The words stung, even though everyone kept saying things like that to him and he was getting used to it. In fact, Old Flower had heard stuff like that all the time, and it wasn’t true anymore. He had a whole family now that did. Old Flower had been hated by everyone, even his old mother, even his brothers and sisters. Old Flower was bad at everything. Old Flower didn’t dare talk, and he was afraid all the time.

  But New Flower was Androkles’ son. New Flower could sing better than anyone, and could use a sling and a knife, and could do anything at all if someone taught him how. Because that’s how Papa’s sons were. New Flower wasn’t about to let Old Flower come back, either. New Flower would grow up to be as great as Papa was, someday, like when he was seventeen or so.

  The stupid Allobrogians thought they were making him embarrassed by dressing him in jewelry and teaching him how to dance. But they didn’t know that Laophileans danced all the time, boys and girls and even the adults, and the Allobrogians were actually just teaching him something good.

  So Flower swallowed the shame and doubt back down and ignored the head slave’s mean words. He walked quietly, because trying to walk quietly made a person look graceful. The King’s dancers had taught him that. He smiled to himself, but only in his mind and not on his face.

  Flower was shivering from the cold by the time they arrived at the King’s Great Hall. It towered over him, far grander than he’d imagined from the women’s description of it. In the torchlight, he could barely make out little animals and people and things carved into the wooden beams and door, and he wished he could stop and climb all over it and look at each one, but he couldn’t.

  The building radiated power and skill, and Flower wondered what Papa thought about it. Papa hated everything the barbarians did, but even he would have to admit that the King’s Great Hall was a building worthy of a mighty ruler.

  Flower flexed his fingers, imagining Pepper standing beside him holding hands. Missing Pepper was harder than missing anyone else. Papa could take care of himself, and Mama would take care of Garbi. One of them would have Wolfscar, too. But Pepper had been taken away all by himself. Pepper, his first and best friend, who loved him even when he was still Old Flower. Papa needed to hurry up and rescue everyone.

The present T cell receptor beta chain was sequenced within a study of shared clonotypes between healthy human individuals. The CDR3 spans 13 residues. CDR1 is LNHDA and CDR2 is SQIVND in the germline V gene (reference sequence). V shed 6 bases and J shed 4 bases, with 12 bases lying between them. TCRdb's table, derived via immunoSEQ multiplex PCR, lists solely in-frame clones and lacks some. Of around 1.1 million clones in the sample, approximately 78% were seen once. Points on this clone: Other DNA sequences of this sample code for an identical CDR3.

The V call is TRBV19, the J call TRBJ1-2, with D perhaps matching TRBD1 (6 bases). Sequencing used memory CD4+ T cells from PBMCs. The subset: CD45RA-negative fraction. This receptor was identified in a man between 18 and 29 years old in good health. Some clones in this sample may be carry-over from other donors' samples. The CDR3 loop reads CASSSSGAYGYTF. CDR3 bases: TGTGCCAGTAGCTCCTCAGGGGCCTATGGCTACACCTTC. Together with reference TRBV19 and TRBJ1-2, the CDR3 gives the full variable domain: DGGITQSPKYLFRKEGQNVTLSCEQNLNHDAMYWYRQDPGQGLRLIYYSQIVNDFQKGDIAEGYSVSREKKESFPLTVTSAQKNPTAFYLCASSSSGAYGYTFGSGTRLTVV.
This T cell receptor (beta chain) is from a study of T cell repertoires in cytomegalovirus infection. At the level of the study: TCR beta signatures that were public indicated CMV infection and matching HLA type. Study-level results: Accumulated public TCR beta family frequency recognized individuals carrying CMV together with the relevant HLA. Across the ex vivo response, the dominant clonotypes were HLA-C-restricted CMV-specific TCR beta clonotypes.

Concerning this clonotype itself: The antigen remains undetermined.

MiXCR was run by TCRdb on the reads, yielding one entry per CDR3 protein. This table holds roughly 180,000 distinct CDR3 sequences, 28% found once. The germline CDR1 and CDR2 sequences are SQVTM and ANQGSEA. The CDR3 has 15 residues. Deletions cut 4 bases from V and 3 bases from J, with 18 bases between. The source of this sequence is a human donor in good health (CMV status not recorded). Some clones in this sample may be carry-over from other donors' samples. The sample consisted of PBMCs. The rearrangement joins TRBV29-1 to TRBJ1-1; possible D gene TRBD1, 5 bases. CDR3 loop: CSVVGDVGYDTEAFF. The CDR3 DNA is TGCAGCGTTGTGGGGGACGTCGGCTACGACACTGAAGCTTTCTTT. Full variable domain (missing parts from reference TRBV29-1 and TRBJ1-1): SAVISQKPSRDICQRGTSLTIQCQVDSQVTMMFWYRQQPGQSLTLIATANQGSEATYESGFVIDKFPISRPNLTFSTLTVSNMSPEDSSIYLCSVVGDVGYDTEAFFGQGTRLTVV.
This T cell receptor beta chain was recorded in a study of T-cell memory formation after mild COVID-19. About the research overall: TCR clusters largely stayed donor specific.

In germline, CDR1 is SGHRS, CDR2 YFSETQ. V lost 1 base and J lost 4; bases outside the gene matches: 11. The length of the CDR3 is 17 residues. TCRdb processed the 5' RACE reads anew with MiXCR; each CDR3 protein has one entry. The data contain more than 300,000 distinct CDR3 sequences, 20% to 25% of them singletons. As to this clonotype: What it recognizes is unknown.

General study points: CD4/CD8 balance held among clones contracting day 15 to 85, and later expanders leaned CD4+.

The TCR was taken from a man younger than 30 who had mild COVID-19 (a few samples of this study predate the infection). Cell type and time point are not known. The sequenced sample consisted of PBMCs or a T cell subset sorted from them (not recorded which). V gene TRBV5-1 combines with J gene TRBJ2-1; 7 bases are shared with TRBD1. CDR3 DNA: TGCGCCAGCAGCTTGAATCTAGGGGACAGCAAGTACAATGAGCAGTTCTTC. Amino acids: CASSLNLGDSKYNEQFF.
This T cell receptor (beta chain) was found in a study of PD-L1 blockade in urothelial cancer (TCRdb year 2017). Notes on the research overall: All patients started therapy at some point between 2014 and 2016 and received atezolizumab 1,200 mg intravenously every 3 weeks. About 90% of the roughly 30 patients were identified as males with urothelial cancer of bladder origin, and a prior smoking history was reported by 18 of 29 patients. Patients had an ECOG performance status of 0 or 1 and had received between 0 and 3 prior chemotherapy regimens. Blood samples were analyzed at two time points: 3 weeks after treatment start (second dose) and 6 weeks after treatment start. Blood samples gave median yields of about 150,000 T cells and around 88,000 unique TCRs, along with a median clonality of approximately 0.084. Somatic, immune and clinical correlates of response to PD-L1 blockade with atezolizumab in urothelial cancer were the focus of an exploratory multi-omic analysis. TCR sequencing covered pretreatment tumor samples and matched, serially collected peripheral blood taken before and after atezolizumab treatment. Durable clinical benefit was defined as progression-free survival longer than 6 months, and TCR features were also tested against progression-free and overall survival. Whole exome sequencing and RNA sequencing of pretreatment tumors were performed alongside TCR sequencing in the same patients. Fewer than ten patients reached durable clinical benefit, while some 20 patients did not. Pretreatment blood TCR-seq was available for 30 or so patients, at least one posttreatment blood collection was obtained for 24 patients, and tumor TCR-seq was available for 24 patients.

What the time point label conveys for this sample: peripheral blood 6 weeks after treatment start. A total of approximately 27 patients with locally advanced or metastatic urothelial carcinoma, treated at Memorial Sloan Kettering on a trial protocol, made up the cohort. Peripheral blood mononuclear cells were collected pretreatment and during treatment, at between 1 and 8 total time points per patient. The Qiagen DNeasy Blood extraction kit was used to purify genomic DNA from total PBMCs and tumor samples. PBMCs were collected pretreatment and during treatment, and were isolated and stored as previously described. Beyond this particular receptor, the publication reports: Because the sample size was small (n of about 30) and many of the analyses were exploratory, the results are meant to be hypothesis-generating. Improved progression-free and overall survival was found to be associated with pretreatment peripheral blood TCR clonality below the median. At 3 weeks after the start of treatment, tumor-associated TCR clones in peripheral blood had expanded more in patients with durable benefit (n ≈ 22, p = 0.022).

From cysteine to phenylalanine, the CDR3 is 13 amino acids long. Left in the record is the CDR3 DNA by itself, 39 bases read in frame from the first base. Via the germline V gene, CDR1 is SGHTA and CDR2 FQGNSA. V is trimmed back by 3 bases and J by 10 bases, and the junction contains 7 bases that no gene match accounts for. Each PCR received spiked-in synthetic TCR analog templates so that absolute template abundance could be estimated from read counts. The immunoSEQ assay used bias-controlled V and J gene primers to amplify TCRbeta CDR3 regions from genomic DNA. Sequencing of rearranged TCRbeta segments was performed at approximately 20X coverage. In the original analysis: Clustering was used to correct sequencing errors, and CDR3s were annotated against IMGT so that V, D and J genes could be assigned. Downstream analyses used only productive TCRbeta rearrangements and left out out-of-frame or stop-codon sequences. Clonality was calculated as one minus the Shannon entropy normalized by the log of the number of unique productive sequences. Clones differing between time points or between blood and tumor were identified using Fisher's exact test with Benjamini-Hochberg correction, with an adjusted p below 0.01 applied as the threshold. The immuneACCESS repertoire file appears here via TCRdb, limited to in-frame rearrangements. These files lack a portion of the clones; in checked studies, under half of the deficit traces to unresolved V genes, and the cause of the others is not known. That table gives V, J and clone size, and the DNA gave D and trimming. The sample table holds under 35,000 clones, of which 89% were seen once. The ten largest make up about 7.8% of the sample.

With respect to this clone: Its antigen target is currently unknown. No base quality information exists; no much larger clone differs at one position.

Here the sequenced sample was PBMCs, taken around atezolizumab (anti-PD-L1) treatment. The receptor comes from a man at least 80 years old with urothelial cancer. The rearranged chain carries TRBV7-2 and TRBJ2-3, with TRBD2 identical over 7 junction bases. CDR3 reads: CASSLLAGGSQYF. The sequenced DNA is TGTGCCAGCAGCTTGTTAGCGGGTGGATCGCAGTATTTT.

A startling shock of pain tore Flower from his thoughts as the head slave smacked him right through both ears with his stick.

  “Do I have your attention?” asked the head slave with annoyance in his voice.

  Flower nodded through the tears forming in his eyes.

  “Good. You looked like you were letting your mind wander. Focus!”

  Flower focused. The pain in his ears leaked down and spread all over his head, even in his neck. He grit his teeth and hunched forward slightly and took deep breaths, trying to blink away the tears and disorientation of having his ears smacked so hard. They hurt so bad he worried they might be torn, but he didn’t dare reach up to feel. The pain spread all the way into his jawbone.

  The head slave said, “I guess I can give you a minute to get yourself ready.” Then he sighed and put his fists on his hips and looked toward the sunset, somewhat relaxed. Although the head slave had a disciplined face, Flower saw something like deep regret or pity there. It was the first time Flower remembered seeing anything like that from him; maybe the man was opening up and they could get along better? Probably not, but maybe. After a moment, the pain in Flower’s ears ebbed away into nothing. He took a few more deep breaths, nodded, and prepared himself to look graceful like the women had taught him.

  With some hint of emotion in his voice, the stone-man said, “Listen, rat, there’s…”

  Flower looked up as he paused. The head-slave didn’t finish, however. The man’s face twitched as though he were gripped with indecision—indecision that hurt him. Flower immediately grew uncomfortable, and even worse, the head slave said nothing for so long it became awkward.

  Finally the man said, “Never mind. Come on.”

  Flower asked, in his most unassuming voice, “What did you want to tell me?”

  “Nothing. Let’s go,” said the head slave. He led Flower around the back of the King’s Great Hall to the slave’s door, which opened toward the tall wooden wall of the fort. Several trails leading off in multiple directions gave Flower the impression that the back end of the building was used more than the front, which he found odd. The trails back here were solid ice from being in the shade most of the time.